2015 ORS 390.815¹
Policy
  • establishment of system

The people of Oregon find that many of the free-flowing rivers of Oregon and Waldo Lake and lands adjacent to such lake and rivers possess outstanding scenic, fish, wildlife, geological, botanical, historic, archaeologic, and outdoor recreation values of present and future benefit to the public. The people of Oregon also find that the policy of permitting construction of dams and other impoundment facilities at appropriate sections of the rivers of Oregon and Waldo Lake needs to be complemented by a policy that would preserve Waldo Lake and selected rivers or sections thereof in a free-flowing condition and would protect and preserve the natural setting and water quality of the lake and such rivers and fulfill other conservation purposes. It is therefore the policy of Oregon to preserve for the benefit of the public Waldo Lake and selected parts of the state‚Äôs free-flowing rivers. For these purposes there is established an Oregon Scenic Waterways System to be composed of areas designated in accordance with ORS 390.805 (Definitions for ORS 390.805 to 390.925) to 390.925 (Enforcement) and any subsequent Acts. [1971 c.1 §1; 1983 c.334 §2]

Law Review Cita­tions

4 EL 301 (1974)

Notes of Decisions

An ease­ment is not involved in the state's right under these sec­tions to regulate use of related adjacent land, but an ease­ment is an addi­tional right which the state may acquire by purchase or gift. Scott v. State Hwy. Comm., 23 Or App 99, 541 P2d 516 (1975)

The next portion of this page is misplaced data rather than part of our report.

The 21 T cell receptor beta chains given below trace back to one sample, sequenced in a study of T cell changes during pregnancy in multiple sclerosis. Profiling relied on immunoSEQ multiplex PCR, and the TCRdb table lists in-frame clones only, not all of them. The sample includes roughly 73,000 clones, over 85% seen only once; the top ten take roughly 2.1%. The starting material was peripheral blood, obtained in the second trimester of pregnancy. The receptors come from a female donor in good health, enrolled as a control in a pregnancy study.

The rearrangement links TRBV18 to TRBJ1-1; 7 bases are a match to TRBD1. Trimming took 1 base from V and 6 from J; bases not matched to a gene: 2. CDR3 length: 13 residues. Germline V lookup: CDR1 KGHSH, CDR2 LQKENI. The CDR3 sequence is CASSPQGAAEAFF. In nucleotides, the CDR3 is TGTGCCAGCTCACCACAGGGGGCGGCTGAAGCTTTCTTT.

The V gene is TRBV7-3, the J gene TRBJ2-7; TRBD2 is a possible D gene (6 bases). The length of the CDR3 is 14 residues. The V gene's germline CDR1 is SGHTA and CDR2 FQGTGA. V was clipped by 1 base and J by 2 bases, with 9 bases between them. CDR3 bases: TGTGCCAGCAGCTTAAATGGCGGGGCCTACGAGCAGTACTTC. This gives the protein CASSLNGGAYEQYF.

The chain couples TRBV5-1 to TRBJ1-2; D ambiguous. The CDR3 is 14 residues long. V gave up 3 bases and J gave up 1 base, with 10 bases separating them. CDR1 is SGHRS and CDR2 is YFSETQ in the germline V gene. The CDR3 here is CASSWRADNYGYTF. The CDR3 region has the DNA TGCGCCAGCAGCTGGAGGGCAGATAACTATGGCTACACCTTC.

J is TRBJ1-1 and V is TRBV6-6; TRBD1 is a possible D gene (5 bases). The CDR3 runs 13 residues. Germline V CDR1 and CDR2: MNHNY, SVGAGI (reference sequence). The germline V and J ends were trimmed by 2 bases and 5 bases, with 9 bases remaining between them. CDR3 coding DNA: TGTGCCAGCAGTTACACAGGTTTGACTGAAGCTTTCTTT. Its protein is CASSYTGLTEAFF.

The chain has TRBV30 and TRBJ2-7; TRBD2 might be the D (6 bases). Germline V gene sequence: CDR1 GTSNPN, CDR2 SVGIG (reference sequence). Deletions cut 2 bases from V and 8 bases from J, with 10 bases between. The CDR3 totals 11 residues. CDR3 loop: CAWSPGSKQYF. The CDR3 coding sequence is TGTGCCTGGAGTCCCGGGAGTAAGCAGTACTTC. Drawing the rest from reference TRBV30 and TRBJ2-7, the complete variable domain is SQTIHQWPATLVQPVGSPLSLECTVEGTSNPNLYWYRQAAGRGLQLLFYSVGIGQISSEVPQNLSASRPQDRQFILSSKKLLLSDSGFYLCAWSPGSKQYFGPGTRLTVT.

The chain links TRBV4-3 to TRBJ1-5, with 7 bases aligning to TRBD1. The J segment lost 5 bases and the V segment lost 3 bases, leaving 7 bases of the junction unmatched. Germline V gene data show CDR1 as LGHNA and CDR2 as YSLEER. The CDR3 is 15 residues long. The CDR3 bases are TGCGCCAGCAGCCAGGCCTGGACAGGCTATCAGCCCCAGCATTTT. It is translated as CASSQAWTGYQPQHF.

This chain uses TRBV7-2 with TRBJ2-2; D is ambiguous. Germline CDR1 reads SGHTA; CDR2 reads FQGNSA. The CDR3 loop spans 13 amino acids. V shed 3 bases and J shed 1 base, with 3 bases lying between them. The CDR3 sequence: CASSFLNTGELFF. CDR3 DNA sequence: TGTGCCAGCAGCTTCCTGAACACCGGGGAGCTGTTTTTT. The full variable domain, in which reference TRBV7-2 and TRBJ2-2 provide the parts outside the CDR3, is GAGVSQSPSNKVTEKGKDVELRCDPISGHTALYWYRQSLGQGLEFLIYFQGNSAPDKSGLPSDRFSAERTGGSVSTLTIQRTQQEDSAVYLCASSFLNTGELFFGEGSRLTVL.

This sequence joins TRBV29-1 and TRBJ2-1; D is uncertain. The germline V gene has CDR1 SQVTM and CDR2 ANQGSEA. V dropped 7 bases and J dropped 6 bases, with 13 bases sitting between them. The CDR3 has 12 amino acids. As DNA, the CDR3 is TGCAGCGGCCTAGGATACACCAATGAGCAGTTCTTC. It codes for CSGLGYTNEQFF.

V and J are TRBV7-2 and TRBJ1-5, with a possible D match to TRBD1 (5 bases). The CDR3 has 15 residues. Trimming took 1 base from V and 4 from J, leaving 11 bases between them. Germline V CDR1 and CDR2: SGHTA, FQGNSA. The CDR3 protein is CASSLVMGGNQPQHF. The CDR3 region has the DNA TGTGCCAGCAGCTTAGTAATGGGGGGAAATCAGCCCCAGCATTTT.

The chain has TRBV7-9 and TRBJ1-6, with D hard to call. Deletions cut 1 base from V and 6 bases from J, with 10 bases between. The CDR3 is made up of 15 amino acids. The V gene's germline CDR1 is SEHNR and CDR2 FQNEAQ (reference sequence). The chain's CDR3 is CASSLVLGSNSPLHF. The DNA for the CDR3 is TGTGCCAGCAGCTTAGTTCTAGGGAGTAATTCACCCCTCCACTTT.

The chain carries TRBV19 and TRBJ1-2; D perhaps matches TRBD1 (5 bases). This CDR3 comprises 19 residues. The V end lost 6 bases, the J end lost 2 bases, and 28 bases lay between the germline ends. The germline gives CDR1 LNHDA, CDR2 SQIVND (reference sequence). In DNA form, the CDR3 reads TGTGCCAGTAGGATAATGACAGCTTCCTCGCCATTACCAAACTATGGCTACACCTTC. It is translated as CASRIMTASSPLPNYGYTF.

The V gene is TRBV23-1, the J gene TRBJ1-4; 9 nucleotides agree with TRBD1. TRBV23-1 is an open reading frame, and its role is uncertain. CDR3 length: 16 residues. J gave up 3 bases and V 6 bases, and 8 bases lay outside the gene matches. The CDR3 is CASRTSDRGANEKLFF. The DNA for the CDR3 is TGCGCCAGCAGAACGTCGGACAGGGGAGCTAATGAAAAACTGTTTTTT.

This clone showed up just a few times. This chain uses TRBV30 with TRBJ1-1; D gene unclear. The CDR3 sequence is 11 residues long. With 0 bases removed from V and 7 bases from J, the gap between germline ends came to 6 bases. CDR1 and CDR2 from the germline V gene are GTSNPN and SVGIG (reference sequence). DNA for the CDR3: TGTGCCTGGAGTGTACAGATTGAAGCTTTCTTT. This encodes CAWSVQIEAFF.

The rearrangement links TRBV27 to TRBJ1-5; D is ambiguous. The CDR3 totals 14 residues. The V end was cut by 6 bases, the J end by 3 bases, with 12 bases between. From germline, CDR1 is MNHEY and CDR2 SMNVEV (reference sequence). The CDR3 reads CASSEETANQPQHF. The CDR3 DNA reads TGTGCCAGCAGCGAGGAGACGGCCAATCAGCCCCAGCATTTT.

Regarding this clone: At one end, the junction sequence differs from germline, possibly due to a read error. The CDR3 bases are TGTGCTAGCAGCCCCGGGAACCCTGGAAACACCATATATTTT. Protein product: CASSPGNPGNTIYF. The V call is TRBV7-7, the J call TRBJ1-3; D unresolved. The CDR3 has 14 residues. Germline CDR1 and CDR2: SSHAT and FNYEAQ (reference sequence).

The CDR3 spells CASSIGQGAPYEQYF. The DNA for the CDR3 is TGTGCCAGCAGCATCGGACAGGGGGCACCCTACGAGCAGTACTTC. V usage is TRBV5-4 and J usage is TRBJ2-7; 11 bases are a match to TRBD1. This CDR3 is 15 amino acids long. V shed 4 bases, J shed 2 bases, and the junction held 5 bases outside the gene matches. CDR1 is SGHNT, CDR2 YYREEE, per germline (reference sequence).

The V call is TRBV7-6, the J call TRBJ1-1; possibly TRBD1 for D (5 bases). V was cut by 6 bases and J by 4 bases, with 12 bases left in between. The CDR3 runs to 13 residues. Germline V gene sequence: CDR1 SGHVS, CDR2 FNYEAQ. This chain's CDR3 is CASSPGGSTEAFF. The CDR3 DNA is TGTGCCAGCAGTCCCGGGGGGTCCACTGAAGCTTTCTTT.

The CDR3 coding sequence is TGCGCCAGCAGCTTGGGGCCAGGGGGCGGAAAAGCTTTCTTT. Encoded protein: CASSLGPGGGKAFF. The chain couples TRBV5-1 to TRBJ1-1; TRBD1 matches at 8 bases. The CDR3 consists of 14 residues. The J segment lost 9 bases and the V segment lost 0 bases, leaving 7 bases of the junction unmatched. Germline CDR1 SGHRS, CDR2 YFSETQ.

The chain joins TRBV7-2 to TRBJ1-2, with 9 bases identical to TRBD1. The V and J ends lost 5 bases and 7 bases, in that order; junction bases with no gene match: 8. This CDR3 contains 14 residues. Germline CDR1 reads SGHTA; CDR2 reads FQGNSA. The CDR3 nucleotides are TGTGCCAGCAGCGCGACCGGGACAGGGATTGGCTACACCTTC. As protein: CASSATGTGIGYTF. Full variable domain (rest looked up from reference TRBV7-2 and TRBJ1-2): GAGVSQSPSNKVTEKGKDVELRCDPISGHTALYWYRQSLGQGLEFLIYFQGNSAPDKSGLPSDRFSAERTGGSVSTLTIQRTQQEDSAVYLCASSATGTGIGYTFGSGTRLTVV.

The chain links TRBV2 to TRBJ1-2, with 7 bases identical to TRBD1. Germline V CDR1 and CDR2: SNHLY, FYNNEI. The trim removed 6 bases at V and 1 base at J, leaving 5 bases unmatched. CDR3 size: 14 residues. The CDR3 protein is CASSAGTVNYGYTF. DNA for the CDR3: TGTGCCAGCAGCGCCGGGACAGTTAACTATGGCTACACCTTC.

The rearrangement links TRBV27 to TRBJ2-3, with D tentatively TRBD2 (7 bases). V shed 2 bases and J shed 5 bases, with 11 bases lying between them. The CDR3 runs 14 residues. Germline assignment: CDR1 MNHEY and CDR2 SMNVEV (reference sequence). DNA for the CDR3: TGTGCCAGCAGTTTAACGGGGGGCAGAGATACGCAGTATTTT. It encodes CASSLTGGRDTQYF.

Time factors involved are not designed to freeze land values to subsidize later acquisi­tion by the state, nor do they impose unreasonable restraints upon landowners. Scott v. State Hwy. Comm., 23 Or App 99, 541 P2d 516 (1975)

The regulatory pro­vi­sions are separate from the pro­vi­sions giving the state the right to acquire land or interests in related adjacent land, and the state does not gain an interest in land by the adop­tion of the Act. Scott v. State Hwy. Comm., 23 Or App 99, 541 P2d 516 (1975)

The state's power to regulate is analogous to zoning restric­tions and therefore the state does not acquire an interest for which compensa­tion must be paid. Scott v. State Hwy. Comm., 23 Or App 99, 541 P2d 516 (1975)

Where wa­ter would otherwise flow through scenic wa­terway, pro­vi­sions of Scenic Water­ways Act requiring showing that proposed diversion was necessary to beneficial use applied to proposed diversion in city's applica­tion for permit to operate hydroelectric facility. Diack v. City of Portland, 306 Or 287, 759 P2d 1070 (1988)

Atty. Gen. Opinions

Prohibi­tion of landfills on scenic wa­ter­ways, (1971) Vol 35, p 844; authority to designate seg­ment of Snake River as a scenic wa­terway, (1972) Vol 35, p 1226; defini­tion and regula­tion of "placer mining," (1982) Vol. 42, p 213

Law Review Cita­tions

4 EL 299-303, 373-376 (1974); 19 EL 841 (1989); 21 EL 133 (1991); 29 WLR 95 (1993)


1 Legislative Counsel Committee, CHAPTER 390—State and Local Parks; Recreation Programs;, https://­www.­oregonlegislature.­gov/­bills_laws/­ors/­ors390.­html (2015) (last ac­cessed Jul. 16, 2016).
 
2 Legislative Counsel Committee, Annotations to the Oregon Revised Stat­utes, Cumulative Supplement - 2015, Chapter 390, https://­www.­oregonlegislature.­gov/­bills_laws/­ors/­ano390.­html (2015) (last ac­cessed Jul. 16, 2016).
 
3 OregonLaws.org assembles these lists by analyzing references between Sections. Each listed item refers back to the current Section in its own text. The result reveals relationships in the code that may not have otherwise been apparent.